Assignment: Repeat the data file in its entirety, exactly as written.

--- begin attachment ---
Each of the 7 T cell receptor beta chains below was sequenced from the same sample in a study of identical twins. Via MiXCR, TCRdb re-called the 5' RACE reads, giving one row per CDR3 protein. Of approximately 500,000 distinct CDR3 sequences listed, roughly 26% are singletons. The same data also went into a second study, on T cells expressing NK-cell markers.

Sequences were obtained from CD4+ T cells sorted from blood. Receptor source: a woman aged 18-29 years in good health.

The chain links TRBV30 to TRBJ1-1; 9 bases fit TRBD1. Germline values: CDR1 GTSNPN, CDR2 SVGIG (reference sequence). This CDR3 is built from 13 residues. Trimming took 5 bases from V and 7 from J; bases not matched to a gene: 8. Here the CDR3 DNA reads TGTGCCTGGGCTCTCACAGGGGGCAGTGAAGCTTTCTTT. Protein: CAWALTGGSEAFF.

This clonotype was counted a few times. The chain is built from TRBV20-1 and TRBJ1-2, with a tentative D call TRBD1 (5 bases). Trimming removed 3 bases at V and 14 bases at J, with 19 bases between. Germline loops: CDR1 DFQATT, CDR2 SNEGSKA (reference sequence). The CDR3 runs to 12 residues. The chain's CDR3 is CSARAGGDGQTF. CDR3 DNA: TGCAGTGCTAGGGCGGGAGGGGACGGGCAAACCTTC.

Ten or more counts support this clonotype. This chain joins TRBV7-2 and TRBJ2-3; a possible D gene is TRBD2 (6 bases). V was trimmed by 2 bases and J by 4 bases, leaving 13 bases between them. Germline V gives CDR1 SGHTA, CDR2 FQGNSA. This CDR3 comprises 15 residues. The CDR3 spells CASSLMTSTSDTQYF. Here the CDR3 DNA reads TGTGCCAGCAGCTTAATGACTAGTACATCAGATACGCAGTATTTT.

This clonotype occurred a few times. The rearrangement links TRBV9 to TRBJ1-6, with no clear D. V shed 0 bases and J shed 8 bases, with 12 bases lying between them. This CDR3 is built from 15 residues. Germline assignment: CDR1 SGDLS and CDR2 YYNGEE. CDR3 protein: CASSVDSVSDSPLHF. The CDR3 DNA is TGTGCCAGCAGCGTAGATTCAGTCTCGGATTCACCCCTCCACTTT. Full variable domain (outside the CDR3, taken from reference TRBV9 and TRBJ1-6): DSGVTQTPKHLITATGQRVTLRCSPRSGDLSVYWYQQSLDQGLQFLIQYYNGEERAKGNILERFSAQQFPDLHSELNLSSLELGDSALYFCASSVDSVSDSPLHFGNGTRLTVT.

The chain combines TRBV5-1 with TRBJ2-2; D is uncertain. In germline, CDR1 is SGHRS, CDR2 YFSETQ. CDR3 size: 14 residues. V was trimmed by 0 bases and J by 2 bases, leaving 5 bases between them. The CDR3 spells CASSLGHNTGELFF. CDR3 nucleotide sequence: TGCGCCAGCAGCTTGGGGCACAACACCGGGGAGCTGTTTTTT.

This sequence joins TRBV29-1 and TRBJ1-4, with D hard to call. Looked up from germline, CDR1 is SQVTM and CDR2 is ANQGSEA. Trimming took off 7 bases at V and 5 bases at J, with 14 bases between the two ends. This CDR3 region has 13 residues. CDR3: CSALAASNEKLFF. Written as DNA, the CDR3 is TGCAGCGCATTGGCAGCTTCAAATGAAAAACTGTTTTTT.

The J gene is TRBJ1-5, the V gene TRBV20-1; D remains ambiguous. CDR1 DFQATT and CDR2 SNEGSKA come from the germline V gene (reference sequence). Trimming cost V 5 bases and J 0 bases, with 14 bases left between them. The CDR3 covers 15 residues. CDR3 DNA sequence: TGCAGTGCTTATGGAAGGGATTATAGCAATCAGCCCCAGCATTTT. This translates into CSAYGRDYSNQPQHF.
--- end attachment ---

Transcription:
Each of the 7 T cell receptor beta chains below was sequenced from the same sample in a study of identical twins. Via MiXCR, TCRdb re-called the 5' RACE reads, giving one row per CDR3 protein. Of approximately 500,000 distinct CDR3 sequences listed, roughly 26% are singletons. The same data also went into a second study, on T cells expressing NK-cell markers.

Sequences were obtained from CD4+ T cells sorted from blood. Receptor source: a woman aged 18-29 years in good health.

The chain links TRBV30 to TRBJ1-1; 9 bases fit TRBD1. Germline values: CDR1 GTSNPN, CDR2 SVGIG (reference sequence). This CDR3 is built from 13 residues. Trimming took 5 bases from V and 7 from J; bases not matched to a gene: 8. Here the CDR3 DNA reads TGTGCCTGGGCTCTCACAGGGGGCAGTGAAGCTTTCTTT. Protein: CAWALTGGSEAFF.

This clonotype was counted a few times. The chain is built from TRBV20-1 and TRBJ1-2, with a tentative D call TRBD1 (5 bases). Trimming removed 3 bases at V and 14 bases at J, with 19 bases between. Germline loops: CDR1 DFQATT, CDR2 SNEGSKA (reference sequence). The CDR3 runs to 12 residues. The chain's CDR3 is CSARAGGDGQTF. CDR3 DNA: TGCAGTGCTAGGGCGGGAGGGGACGGGCAAACCTTC.

Ten or more counts support this clonotype. This chain joins TRBV7-2 and TRBJ2-3; a possible D gene is TRBD2 (6 bases). V was trimmed by 2 bases and J by 4 bases, leaving 13 bases between them. Germline V gives CDR1 SGHTA, CDR2 FQGNSA. This CDR3 comprises 15 residues. The CDR3 spells CASSLMTSTSDTQYF. Here the CDR3 DNA reads TGTGCCAGCAGCTTAATGACTAGTACATCAGATACGCAGTATTTT.

This clonotype occurred a few times. The rearrangement links TRBV9 to TRBJ1-6, with no clear D. V shed 0 bases and J shed 8 bases, with 12 bases lying between them. This CDR3 is built from 15 residues. Germline assignment: CDR1 SGDLS and CDR2 YYNGEE. CDR3 protein: CASSVDSVSDSPLHF. The CDR3 DNA is TGTGCCAGCAGCGTAGATTCAGTCTCGGATTCACCCCTCCACTTT. Full variable domain (outside the CDR3, taken from reference TRBV9 and TRBJ1-6): DSGVTQTPKHLITATGQRVTLRCSPRSGDLSVYWYQQSLDQGLQFLIQYYNGEERAKGNILERFSAQQFPDLHSELNLSSLELGDSALYFCASSVDSVSDSPLHFGNGTRLTVT.

The chain combines TRBV5-1 with TRBJ2-2; D is uncertain. In germline, CDR1 is SGHRS, CDR2 YFSETQ. CDR3 size: 14 residues. V was trimmed by 0 bases and J by 2 bases, leaving 5 bases between them. The CDR3 spells CASSLGHNTGELFF. CDR3 nucleotide sequence: TGCGCCAGCAGCTTGGGGCACAACACCGGGGAGCTGTTTTTT.

This sequence joins TRBV29-1 and TRBJ1-4, with D hard to call. Looked up from germline, CDR1 is SQVTM and CDR2 is ANQGSEA. Trimming took off 7 bases at V and 5 bases at J, with 14 bases between the two ends. This CDR3 region has 13 residues. CDR3: CSALAASNEKLFF. Written as DNA, the CDR3 is TGCAGCGCATTGGCAGCTTCAAATGAAAAACTGTTTTTT.

The J gene is TRBJ1-5, the V gene TRBV20-1; D remains ambiguous. CDR1 DFQATT and CDR2 SNEGSKA come from the germline V gene (reference sequence). Trimming cost V 5 bases and J 0 bases, with 14 bases left between them. The CDR3 covers 15 residues. CDR3 DNA sequence: TGCAGTGCTTATGGAAGGGATTATAGCAATCAGCCCCAGCATTTT. This translates into CSAYGRDYSNQPQHF.